CASES AND COMMENTS
Caraceni L., It happened at last: The Mandatory Exclusions of Alternatives to Detention for convicted Minors were found to be unconstitutional. The Effects of Judgment no. 263 passed by the Constitutional Court on 2 December 2019 on the overall System governed by Legislative Decree n. 121 of 2 October 2018, p. 237 ss.
As expected, the Constitutional Court found the provisions of the recently enforced juvenile detention law (Section 2, subparagraph 3 of Legislative Decree no. 121 of 2 October 2018) unconstitutional as they exclude the applicability of community criminal measures to minors if they are convicted of one of the so-called “preclusive crimes”. The contested regulation was found incompatible both with the delegation principles set out in Law no. 103 of 23 June 2017 (Section 1, Subparagraph 85, Letter pP, criteria no. 5 and 6), and with Articles 27 Subparagraph 3 and 31 Subparagraph 2 of the Constitution, because the mandatory exclusion of minors from favorable penitentiary measures provided under Section 4-bis, subparagraphs 1 and 1-bis of the penitentiary system law inadmissibly prevents a judicial evaluation of the correctional experience of the convicts, in contrast with the rehabilitation function of criminal sanctions, intended as a way to reintroduce offenders to social life.
Dodaro G., The Duty to cooperate with Justice in order for Inmates to benefit from a Short-Term Transitional Leave pursuant to Section 4-bis (1) and the Constitution, p. 259 ss.
The decision passed by the Italian Constitutional Court removes the discipline on short-term transitional leaves for inmates from the rigid system governed by Section 4-bis (1) of Law no. 345 of 26 July 1975. For inmates convicted of mafia-related crimes who do not cooperate with justice, access to these benefits remains difficult.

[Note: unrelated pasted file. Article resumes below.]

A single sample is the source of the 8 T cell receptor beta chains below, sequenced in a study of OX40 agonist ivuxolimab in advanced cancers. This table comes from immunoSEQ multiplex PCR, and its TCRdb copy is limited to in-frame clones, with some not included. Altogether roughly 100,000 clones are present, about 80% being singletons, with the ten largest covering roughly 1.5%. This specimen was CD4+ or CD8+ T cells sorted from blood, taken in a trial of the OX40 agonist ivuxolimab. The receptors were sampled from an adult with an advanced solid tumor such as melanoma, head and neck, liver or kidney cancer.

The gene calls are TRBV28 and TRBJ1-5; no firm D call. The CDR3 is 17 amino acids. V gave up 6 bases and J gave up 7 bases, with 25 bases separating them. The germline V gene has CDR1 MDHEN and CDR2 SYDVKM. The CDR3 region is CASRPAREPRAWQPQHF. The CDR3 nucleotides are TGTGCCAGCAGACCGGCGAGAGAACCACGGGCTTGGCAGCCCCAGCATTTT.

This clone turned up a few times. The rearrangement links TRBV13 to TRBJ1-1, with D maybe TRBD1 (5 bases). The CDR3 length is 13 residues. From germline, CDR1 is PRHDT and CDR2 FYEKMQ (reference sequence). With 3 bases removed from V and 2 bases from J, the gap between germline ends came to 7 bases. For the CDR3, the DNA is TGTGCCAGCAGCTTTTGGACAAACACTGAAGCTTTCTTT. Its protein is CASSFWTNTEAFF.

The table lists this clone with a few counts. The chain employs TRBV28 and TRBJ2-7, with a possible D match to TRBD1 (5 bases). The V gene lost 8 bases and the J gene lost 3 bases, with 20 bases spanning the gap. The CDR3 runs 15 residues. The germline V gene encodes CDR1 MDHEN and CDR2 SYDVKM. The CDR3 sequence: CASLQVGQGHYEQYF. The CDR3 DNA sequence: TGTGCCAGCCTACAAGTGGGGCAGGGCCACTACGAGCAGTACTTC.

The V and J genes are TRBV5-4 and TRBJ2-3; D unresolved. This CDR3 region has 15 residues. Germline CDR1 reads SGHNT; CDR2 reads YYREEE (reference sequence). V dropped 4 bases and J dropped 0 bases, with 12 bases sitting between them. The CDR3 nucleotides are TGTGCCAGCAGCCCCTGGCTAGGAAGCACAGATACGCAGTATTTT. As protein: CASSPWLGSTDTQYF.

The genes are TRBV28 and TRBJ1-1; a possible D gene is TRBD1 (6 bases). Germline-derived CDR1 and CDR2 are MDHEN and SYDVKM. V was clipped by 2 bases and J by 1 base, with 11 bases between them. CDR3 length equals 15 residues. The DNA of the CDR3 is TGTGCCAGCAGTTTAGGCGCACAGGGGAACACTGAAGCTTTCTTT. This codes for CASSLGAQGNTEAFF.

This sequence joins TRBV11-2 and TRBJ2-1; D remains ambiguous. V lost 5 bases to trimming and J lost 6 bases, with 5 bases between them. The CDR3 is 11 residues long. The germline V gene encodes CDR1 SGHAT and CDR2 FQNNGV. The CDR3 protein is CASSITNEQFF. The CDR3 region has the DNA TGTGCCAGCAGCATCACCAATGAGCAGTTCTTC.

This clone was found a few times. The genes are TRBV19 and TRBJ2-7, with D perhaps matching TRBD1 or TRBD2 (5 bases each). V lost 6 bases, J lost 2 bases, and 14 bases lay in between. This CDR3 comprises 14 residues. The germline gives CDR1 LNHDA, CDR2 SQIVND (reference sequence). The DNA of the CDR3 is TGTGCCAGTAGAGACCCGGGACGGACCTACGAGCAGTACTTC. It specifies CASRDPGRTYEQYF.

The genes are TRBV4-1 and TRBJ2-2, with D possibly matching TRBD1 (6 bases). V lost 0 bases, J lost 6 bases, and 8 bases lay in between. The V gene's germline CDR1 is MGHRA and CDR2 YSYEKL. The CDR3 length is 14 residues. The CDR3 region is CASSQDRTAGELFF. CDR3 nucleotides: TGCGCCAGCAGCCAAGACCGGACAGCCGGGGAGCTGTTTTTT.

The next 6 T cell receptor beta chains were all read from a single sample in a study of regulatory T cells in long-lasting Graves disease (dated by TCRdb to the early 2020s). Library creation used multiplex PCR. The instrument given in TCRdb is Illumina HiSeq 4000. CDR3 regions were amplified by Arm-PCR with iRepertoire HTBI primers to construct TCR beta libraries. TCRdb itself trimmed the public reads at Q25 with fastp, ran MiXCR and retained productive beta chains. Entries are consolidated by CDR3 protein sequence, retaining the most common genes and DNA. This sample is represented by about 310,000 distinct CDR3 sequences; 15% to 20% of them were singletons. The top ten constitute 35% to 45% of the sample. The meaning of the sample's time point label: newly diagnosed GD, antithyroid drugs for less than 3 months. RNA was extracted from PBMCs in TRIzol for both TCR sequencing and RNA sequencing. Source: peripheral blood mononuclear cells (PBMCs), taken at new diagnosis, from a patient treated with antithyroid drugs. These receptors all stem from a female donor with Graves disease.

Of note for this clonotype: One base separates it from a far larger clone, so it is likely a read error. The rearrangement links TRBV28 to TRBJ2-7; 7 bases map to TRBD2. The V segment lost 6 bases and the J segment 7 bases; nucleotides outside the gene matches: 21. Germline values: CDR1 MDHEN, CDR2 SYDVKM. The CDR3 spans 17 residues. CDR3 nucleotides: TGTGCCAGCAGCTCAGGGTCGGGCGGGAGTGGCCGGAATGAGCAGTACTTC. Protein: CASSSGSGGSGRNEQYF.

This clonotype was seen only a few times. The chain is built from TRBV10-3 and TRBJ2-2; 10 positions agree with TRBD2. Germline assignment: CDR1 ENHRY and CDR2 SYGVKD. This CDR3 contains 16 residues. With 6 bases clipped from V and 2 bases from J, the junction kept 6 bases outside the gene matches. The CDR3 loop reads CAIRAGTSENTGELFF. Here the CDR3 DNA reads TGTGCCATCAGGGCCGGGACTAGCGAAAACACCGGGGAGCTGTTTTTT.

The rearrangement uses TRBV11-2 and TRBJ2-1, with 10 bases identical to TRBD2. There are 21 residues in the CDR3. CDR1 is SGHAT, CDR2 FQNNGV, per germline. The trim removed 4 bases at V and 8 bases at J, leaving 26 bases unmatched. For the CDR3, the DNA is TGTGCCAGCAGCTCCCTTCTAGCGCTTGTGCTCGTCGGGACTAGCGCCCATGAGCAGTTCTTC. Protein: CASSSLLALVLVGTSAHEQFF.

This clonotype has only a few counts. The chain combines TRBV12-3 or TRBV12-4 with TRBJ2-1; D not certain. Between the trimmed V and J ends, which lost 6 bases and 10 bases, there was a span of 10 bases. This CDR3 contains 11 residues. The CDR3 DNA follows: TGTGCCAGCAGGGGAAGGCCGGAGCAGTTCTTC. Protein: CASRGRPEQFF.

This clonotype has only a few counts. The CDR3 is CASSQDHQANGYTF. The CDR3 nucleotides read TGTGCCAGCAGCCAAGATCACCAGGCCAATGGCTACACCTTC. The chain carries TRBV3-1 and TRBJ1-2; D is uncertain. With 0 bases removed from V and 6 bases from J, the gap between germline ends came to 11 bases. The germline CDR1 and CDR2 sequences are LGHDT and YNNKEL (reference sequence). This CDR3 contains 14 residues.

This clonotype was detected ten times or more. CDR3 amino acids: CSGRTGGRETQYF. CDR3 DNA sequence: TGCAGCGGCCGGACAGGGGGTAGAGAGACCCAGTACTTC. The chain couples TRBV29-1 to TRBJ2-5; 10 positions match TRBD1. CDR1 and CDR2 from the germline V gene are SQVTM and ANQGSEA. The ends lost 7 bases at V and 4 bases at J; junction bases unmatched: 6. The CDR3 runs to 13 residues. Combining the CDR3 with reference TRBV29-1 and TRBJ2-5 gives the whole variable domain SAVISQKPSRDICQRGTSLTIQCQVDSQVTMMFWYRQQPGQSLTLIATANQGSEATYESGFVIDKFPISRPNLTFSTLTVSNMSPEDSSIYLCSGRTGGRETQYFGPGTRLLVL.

Mossa Verre M., Corporate Criminal Liability and Individual Punishment Exemptions. The Case of Particularly Mild Offences, p. 280 ss.
Italian corporate criminal liability rules do not clearly state whether there is a legal basis for convicting a corporation in cases where the individual perpetrator is not punishable for reasons that do not depend on his/her guilt, nor do they state whether the punishment exemptions provided under the Criminal Code are applicable to legal entities. The theoretical relevance of both issues is discussed in light of the reasoning underlying a recent judgment rendered by the Italian Supreme Court, which resulted in the conviction of a corporation for a particularly mild offence, which is not punishable under Section 131-bis of the Criminal Code. In its judgment, the Court denied that the literal meaning of Section 8 of Legislative Decree no. 231/2001 has a crucial significance for the matter and questioned the possibility to apply the provisions of the Criminal Code to corporate criminal proceedings.